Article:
Urinary Analytes for Patients Taking Opiate-Based Medications

Quantitative urine analysis by UPLC-MS/MS has the capability of detecting analytes of frequently prescribed opiate-based medications; codeine, morphine, hydrocodone, hydromorphone, oxycodone, and oxymorphone.


Approximately 5% to 15% of parent codeine is metabolized to morphine in most individuals, so both morphine and codeine can be found in the urine of patients taking codeine. It is significant to note that approximately 5-10% of Caucasians, 1% of East Asians, 1-2% of African Americans, 3% of Mexican Americans, and 2% of Middle Eastern and North Africans are poor metabolizers (PM) deficient in the cytochrome P450 2D6 enzyme required to convert codeine to morphine.1,2,9,10 In addition, hydrocodone is a minor metabolite of codeine, and may be excreted in urine at concentrations up to 11% of parent codeine.1,4


The primary analyte detected in urine of patients administered morphine is morphine itself, but several studies have suggested that hydromorphone is a minor metabolite. Small amounts of hydromorphone have been detected in combination with high concentrations of morphine in urine samples of patients prescribed morphine only.6,8 Certain investigators have suggested that codeine is also a minor metabolite of morphine, but most agree that codeine arises as an impurity in commercially manufactured morphine.1


Hydrocodone and hydromorphone are expected urinary analytes after hydrocodone consumption. Hydromorphone is a metabolite of hydrocodone. Rapid metabolizers excrete a significantly greater fraction of a dose as hydromorphone than do poor metabolizers (5.9% vs. 1.0% in 48 hour urine).1,9


The analyte detected in urine of patients administered hydromorphone is hydromorphone itself.1


Analytes detected in urine after oxycodone administration include oxycodone and/or its metabolite oxymorphone.1,3,5 Hydrocodone is a potential impurity in commercially manufactured oxycodone preparations; therefore, a small quantity of hydrocodone could be detected in the urine of patients prescribed oxycodone only.


The primary analyte excreted in urine after the administration of oxymorphone is oxymorphone itself.1 Oxycodone is a potential impurity in the process of commercially manufactured oxymorphone; consequently, a small amount of oxycodone could be detected in the urine of patients prescribed oxymorphone only.2,7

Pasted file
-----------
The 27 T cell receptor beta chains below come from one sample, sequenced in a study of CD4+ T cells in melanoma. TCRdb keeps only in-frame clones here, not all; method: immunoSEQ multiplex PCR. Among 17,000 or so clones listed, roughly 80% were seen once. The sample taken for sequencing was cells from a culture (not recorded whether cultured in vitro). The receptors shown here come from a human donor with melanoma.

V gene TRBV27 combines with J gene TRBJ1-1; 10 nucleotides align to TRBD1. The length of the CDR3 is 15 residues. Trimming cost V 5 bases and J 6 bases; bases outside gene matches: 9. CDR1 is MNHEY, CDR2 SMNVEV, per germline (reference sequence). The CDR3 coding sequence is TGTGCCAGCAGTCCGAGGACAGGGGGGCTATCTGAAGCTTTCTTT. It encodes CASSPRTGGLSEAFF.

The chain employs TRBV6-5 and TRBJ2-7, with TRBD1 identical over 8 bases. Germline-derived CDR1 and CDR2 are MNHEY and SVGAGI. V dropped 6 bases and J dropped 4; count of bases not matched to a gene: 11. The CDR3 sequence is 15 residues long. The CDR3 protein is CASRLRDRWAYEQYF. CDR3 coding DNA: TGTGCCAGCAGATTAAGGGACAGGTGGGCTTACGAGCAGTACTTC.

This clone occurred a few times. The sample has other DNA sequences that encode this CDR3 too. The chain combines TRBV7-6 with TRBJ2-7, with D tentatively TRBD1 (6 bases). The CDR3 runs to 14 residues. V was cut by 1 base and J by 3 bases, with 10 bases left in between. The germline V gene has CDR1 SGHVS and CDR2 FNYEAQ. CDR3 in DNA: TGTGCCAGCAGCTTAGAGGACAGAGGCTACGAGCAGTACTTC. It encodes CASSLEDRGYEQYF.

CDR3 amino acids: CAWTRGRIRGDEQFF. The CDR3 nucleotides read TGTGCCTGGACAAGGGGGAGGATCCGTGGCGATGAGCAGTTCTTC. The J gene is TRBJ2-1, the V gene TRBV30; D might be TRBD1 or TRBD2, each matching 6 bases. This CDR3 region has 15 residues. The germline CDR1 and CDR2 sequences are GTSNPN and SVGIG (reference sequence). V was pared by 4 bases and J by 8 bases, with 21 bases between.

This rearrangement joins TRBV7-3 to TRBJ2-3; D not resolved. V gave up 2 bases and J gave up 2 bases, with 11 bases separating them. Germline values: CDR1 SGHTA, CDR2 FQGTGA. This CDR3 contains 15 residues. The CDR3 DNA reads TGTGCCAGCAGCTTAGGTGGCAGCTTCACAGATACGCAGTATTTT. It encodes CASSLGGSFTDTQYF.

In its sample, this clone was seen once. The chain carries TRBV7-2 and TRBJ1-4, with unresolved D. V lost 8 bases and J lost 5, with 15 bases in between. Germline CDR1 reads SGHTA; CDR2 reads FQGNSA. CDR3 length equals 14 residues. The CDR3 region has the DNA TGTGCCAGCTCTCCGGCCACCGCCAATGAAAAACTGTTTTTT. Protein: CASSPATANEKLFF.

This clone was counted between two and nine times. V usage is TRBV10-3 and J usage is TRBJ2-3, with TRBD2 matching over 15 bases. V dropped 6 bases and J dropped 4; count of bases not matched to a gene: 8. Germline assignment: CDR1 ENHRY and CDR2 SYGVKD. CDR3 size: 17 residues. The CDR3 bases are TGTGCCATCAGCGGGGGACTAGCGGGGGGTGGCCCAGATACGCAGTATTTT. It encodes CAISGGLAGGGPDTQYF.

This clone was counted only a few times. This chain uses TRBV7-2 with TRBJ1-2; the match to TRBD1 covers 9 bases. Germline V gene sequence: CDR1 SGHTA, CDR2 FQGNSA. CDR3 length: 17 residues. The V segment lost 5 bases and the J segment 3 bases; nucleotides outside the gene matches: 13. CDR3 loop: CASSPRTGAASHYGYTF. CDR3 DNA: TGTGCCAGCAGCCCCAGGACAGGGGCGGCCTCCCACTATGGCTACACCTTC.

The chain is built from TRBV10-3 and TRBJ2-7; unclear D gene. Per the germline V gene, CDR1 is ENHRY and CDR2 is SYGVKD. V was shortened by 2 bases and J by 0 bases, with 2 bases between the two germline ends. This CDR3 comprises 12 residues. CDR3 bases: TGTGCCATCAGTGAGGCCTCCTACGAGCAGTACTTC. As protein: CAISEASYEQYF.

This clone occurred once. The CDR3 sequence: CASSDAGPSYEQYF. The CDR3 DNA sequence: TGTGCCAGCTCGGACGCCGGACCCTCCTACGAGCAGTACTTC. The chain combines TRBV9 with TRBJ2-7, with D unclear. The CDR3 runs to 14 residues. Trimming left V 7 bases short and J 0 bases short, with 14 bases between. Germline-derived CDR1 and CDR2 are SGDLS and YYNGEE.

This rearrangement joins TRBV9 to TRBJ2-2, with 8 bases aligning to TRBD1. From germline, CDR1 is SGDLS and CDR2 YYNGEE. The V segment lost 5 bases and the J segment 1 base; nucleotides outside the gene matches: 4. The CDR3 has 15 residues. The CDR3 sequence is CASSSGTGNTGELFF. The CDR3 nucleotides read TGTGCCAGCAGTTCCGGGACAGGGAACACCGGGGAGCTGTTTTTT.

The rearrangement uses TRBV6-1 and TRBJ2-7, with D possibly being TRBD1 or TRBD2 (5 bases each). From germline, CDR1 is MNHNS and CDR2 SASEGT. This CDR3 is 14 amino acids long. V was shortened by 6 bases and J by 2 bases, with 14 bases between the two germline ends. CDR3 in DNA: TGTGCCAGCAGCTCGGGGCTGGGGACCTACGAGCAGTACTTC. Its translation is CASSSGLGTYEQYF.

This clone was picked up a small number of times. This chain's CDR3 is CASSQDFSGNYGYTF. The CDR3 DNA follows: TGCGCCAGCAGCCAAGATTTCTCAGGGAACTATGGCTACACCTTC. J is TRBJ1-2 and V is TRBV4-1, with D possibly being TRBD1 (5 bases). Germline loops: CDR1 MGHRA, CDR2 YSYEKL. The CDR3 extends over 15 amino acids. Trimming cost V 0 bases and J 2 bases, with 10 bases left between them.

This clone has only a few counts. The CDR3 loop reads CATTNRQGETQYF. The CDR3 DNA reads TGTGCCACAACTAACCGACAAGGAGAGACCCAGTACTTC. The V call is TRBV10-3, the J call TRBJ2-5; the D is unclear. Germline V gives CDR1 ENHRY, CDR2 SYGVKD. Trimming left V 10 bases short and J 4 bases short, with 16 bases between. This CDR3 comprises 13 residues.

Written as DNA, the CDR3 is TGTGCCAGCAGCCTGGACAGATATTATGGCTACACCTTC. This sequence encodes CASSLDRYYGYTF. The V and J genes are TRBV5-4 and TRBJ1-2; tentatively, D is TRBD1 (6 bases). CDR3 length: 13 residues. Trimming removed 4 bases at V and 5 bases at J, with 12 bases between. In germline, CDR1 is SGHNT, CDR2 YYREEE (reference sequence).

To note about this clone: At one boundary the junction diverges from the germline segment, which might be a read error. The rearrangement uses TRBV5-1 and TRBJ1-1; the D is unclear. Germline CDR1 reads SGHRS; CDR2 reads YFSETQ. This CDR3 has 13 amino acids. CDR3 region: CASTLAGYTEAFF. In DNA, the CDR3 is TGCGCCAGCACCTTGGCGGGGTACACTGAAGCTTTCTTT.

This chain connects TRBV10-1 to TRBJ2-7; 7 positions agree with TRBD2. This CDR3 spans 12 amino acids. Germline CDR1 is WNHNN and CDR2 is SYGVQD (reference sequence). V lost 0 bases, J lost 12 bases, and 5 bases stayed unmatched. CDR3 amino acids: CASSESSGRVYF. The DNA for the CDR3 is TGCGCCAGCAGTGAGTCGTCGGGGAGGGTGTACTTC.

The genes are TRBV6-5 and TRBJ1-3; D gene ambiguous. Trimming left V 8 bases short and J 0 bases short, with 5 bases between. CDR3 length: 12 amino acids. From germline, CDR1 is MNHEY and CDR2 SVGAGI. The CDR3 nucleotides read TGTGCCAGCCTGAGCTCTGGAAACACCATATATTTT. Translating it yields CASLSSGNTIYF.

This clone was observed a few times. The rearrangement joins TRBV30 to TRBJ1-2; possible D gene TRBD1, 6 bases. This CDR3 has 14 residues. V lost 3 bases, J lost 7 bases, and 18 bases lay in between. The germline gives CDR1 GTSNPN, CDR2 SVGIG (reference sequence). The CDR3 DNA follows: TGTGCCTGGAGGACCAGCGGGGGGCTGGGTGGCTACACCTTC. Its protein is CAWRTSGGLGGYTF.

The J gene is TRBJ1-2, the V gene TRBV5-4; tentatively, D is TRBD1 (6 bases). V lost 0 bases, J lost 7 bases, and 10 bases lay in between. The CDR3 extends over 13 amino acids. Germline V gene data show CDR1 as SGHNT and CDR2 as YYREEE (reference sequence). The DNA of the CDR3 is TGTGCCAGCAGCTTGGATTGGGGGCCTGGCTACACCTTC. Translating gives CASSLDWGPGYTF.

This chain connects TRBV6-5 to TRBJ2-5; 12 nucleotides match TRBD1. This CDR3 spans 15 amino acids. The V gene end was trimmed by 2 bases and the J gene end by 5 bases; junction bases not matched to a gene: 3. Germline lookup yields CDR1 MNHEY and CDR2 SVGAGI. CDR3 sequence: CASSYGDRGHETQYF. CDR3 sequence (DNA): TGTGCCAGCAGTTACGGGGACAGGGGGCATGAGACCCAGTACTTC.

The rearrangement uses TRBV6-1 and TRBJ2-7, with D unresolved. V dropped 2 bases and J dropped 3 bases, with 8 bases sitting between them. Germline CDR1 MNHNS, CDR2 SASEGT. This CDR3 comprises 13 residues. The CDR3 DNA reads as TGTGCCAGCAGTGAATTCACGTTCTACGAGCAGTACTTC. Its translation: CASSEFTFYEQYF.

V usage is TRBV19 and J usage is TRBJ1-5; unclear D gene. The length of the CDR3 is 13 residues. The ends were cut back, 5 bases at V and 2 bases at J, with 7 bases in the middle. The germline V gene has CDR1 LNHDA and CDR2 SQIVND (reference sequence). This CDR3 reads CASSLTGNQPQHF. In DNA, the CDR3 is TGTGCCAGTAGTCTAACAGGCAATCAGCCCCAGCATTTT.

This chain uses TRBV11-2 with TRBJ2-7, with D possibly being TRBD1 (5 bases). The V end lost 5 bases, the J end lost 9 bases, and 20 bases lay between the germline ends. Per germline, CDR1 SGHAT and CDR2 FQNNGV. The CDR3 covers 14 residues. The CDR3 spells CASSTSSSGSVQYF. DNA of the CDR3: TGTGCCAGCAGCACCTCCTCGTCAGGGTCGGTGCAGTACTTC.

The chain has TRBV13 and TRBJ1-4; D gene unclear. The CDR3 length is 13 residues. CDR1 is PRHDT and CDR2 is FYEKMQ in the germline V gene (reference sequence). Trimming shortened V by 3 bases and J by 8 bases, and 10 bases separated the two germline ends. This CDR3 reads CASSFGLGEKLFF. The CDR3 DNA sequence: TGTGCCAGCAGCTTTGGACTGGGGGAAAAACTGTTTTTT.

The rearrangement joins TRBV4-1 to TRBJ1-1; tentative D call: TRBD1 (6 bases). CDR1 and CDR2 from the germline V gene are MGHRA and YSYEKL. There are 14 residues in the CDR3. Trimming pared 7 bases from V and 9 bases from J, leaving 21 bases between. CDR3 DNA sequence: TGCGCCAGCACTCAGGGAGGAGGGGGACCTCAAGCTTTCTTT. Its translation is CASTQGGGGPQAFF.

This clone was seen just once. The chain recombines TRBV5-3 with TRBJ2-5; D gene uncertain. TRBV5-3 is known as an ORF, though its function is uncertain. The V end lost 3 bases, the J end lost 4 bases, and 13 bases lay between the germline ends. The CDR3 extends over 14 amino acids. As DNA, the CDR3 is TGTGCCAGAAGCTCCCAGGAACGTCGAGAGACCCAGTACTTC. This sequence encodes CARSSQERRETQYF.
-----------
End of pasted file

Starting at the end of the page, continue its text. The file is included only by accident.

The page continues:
1. Baselt RC. Disposition of Toxic Drugs and Chemicals in Man. 6thed., Biomedical Publications, Foster City 2002.
2. Perrine D, The Chemistry of Mind-Altering Drugs, American Chemical Society, Washington DC. 1996.
3. Poyhia R, Seppala T, Olkkola KT, Kalso E. The pharmacokinetics and metabolism of oxycodone after intramuscular and oral administration to healthy subjects. Br J Clin Pharmacol 1992 Jun; 33(6):617-21.
4. Oyler JM, Cone EJ, Joseph RE Jr, Huestis MA. Identification of hydrocodone in human urine following controlled codeine administration. J Anal Toxicol. 2000 Oct; 24(7):530-5.
5. Purdue Pharmaceuticals. Stamford, CT 06901. 17 April 2007.
6. Yeh SY, McQuinn RL, Gorodetzky CW. Biotransformation of morphine to dihydromorphinone and normorphine in the mouse, rat, rabbit, guinea pig, cat, dog, and monkey. Drug Metab Dispos 1977 Jul-Aug; 5(4):335-42.
7. Endo Pharmaceuticals. Chadds Ford, PA 19317.
8. Cone EJ, Heit HA, Caplan YH, Gourlay D. Evidence of Morphine Metabolism to Hydromorphone in Pain Patients Chronically Treated with Morphine. J Anal Toxicol. 2006 Jan-Feb; 30(1):1-5.
9. Moff at AC, Osselton MD, Widdop B. Clarke’s Analysis of Drugs and Poisons. 3rd ed., Pharmaceutical Press, Grayslake, IL 2004.
10. DeLeon J, Armstrong SC, Cozza KL Clinical Guidelines for Psychiatrists for the Use of Pharmacogenetic Testing for CYP450 2D6 and CYP450 2C19. Psychosomatics. 2006 Jan-Feb; 7(1):75-85.